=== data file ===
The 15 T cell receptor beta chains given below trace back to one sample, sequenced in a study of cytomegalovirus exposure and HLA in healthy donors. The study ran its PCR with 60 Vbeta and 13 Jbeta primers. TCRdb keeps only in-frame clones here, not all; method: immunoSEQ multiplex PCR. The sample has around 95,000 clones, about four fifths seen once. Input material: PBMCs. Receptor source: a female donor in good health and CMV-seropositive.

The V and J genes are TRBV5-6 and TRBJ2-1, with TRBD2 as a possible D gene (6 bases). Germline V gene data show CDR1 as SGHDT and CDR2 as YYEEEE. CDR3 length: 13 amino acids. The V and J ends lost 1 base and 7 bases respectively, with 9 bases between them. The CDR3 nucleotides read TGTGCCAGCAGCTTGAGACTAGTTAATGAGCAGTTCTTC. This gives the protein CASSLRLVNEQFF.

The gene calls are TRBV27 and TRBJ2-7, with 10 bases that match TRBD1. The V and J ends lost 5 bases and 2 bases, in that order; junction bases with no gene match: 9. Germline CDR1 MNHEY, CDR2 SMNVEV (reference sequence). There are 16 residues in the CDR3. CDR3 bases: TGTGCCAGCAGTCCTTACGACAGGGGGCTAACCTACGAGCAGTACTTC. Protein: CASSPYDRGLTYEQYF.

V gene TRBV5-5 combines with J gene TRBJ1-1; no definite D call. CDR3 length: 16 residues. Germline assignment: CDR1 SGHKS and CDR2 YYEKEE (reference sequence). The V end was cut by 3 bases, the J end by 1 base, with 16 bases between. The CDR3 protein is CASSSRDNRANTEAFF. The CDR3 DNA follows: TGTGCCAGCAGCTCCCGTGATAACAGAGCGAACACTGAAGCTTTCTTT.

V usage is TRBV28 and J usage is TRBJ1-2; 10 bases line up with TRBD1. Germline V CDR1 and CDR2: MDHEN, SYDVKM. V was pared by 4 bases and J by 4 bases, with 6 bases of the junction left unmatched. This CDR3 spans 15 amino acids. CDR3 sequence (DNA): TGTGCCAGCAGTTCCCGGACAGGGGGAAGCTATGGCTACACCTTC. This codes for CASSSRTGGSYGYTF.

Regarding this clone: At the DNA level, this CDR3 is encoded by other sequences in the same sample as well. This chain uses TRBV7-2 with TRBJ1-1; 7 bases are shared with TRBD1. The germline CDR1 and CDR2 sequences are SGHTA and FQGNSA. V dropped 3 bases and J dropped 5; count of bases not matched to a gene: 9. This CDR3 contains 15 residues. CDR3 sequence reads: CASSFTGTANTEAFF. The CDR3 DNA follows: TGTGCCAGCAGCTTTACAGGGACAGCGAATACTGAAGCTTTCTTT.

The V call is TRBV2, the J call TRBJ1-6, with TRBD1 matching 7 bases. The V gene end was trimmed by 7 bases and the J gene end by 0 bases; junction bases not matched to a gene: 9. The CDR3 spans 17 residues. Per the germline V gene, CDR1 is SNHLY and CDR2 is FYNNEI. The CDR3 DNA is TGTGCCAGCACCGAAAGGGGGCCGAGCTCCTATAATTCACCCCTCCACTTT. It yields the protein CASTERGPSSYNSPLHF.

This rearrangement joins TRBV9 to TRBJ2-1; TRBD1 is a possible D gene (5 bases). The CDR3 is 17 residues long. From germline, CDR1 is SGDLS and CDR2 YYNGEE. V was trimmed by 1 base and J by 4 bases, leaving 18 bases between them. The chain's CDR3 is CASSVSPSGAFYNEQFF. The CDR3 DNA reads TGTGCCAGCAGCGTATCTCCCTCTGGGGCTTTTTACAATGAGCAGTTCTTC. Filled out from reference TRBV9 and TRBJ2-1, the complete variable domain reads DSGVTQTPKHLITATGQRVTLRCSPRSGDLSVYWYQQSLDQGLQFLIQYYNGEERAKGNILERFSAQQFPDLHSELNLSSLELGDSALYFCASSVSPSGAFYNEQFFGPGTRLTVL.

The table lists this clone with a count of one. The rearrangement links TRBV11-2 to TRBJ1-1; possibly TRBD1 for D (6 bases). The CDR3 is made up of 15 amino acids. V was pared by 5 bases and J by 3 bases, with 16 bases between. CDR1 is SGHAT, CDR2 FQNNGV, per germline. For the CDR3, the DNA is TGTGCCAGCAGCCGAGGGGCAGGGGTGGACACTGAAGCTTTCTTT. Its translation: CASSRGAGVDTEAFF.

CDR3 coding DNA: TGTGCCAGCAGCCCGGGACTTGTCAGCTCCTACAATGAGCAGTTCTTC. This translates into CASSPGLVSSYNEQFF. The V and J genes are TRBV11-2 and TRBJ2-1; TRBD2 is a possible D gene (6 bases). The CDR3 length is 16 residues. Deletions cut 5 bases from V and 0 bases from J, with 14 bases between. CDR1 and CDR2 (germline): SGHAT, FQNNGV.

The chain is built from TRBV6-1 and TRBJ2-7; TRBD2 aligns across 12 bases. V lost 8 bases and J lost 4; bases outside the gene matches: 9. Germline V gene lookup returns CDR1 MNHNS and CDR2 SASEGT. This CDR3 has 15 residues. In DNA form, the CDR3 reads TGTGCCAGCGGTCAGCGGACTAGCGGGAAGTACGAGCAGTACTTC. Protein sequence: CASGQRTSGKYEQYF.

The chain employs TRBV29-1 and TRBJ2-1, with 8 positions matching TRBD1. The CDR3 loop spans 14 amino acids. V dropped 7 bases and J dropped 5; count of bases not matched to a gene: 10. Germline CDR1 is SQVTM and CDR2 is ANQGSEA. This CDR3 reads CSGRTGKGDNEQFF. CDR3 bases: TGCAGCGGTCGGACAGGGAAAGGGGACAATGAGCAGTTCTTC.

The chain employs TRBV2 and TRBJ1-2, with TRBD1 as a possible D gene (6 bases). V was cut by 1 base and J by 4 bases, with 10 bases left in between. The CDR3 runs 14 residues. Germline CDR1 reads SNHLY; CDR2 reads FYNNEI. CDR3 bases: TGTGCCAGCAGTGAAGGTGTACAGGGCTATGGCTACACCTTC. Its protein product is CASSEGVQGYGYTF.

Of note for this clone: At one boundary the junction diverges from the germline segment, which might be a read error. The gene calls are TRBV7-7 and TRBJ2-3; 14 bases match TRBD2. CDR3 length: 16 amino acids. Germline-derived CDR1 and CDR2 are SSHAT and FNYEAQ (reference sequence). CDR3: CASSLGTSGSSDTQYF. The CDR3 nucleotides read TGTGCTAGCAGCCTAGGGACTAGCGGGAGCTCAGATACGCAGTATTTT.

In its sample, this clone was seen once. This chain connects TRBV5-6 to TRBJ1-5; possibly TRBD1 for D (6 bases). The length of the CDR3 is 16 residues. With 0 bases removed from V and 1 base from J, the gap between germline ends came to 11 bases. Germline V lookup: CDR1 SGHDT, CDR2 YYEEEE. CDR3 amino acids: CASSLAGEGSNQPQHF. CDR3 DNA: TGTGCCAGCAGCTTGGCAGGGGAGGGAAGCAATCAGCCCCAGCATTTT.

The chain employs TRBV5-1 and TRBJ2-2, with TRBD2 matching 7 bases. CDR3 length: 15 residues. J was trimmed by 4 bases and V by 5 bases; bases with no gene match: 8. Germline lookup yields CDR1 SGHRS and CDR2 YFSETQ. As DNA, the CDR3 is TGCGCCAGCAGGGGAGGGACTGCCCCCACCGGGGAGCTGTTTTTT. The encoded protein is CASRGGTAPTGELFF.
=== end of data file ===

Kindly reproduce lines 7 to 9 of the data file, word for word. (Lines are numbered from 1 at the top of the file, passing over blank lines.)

The V call is TRBV2, the J call TRBJ1-6, with TRBD1 matching 7 bases. The V gene end was trimmed by 7 bases and the J gene end by 0 bases; junction bases not matched to a gene: 9. The CDR3 spans 17 residues. Per the germline V gene, CDR1 is SNHLY and CDR2 is FYNNEI. The CDR3 DNA is TGTGCCAGCACCGAAAGGGGGCCGAGCTCCTATAATTCACCCCTCCACTTT. It yields the protein CASTERGPSSYNSPLHF.

This rearrangement joins TRBV9 to TRBJ2-1; TRBD1 is a possible D gene (5 bases). The CDR3 is 17 residues long. From germline, CDR1 is SGDLS and CDR2 YYNGEE. V was trimmed by 1 base and J by 4 bases, leaving 18 bases between them. The chain's CDR3 is CASSVSPSGAFYNEQFF. The CDR3 DNA reads TGTGCCAGCAGCGTATCTCCCTCTGGGGCTTTTTACAATGAGCAGTTCTTC. Filled out from reference TRBV9 and TRBJ2-1, the complete variable domain reads DSGVTQTPKHLITATGQRVTLRCSPRSGDLSVYWYQQSLDQGLQFLIQYYNGEERAKGNILERFSAQQFPDLHSELNLSSLELGDSALYFCASSVSPSGAFYNEQFFGPGTRLTVL.

The table lists this clone with a count of one. The rearrangement links TRBV11-2 to TRBJ1-1; possibly TRBD1 for D (6 bases). The CDR3 is made up of 15 amino acids. V was pared by 5 bases and J by 3 bases, with 16 bases between. CDR1 is SGHAT, CDR2 FQNNGV, per germline. For the CDR3, the DNA is TGTGCCAGCAGCCGAGGGGCAGGGGTGGACACTGAAGCTTTCTTT. Its translation: CASSRGAGVDTEAFF.